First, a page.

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Pathological Case of the Month

Sami B. Elhassani, MD; Enid Gilbert-Barness, MD
Am J Dis Child. 1992;146(9):1097-1098. doi:10.1001/archpedi.1992.02160210099032.
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Diagnosis and Discussion May-Hegglin Anomaly

A 3200-g girl was delivered after a full-term pregnancy to a 31-year-old gravida 1, blood type A+ white mother. Pregnancy and delivery were uncomplicated. The mother, maternal grandmother, mother's brother, and infant's half sister were afflicted with a rare hematologic disorder involving platelet dysfunction. The infant's initial platelet count was 58×109/L, and the lowest value was 51×109/L. Clinically, the infant's hospital course was uneventful; and after 4 days, she was discharged. Figs 1 and 2 depict peripheral blood smears.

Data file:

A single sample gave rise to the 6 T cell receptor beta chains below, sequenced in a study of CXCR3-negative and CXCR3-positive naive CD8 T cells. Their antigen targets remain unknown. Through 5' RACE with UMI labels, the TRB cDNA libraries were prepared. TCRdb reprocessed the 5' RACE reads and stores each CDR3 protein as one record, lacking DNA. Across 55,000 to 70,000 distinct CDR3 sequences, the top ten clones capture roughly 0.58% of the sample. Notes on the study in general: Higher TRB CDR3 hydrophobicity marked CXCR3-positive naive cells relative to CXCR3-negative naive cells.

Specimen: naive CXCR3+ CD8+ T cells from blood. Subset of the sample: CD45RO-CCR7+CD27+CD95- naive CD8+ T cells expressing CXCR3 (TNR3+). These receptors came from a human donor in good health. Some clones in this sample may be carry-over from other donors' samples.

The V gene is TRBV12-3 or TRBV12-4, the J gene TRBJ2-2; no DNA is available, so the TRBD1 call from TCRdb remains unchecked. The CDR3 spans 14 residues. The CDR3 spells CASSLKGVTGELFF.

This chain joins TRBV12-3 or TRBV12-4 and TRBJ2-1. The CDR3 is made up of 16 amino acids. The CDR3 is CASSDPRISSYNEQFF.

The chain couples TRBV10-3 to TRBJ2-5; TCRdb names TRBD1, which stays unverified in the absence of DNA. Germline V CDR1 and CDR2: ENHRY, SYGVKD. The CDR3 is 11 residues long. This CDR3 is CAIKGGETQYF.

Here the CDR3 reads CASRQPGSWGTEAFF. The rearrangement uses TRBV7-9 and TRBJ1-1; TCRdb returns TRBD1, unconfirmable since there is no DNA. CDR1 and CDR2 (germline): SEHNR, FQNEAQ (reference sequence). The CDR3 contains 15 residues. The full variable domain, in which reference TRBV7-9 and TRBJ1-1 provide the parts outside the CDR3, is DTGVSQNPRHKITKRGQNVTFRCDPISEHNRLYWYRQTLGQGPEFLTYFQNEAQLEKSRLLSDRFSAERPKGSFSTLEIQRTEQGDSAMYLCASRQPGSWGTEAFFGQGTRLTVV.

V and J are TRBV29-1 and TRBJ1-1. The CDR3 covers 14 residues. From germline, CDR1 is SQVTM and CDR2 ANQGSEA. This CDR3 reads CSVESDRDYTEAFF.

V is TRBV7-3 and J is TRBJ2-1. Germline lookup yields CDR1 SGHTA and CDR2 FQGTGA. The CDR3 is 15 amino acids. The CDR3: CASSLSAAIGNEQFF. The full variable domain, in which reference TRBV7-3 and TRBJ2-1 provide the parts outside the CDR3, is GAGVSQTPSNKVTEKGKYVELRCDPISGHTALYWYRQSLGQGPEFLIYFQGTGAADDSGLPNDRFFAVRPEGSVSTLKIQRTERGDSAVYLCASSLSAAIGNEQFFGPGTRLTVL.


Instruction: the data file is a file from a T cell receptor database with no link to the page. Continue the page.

May-Hegglin anomaly, a rare genetic disorder manifested by characteristic peripheral blood smear findings involving neutrophils and platelets, usually occurs in asymptomatic individuals. The constellation of the blood cytologic feature of May-Hegglin anomaly bears the names of the original describers of the condition: May in 19091 and Hegglin in 1945.2 The autosomal dominant mode of inheritance of the disease was first

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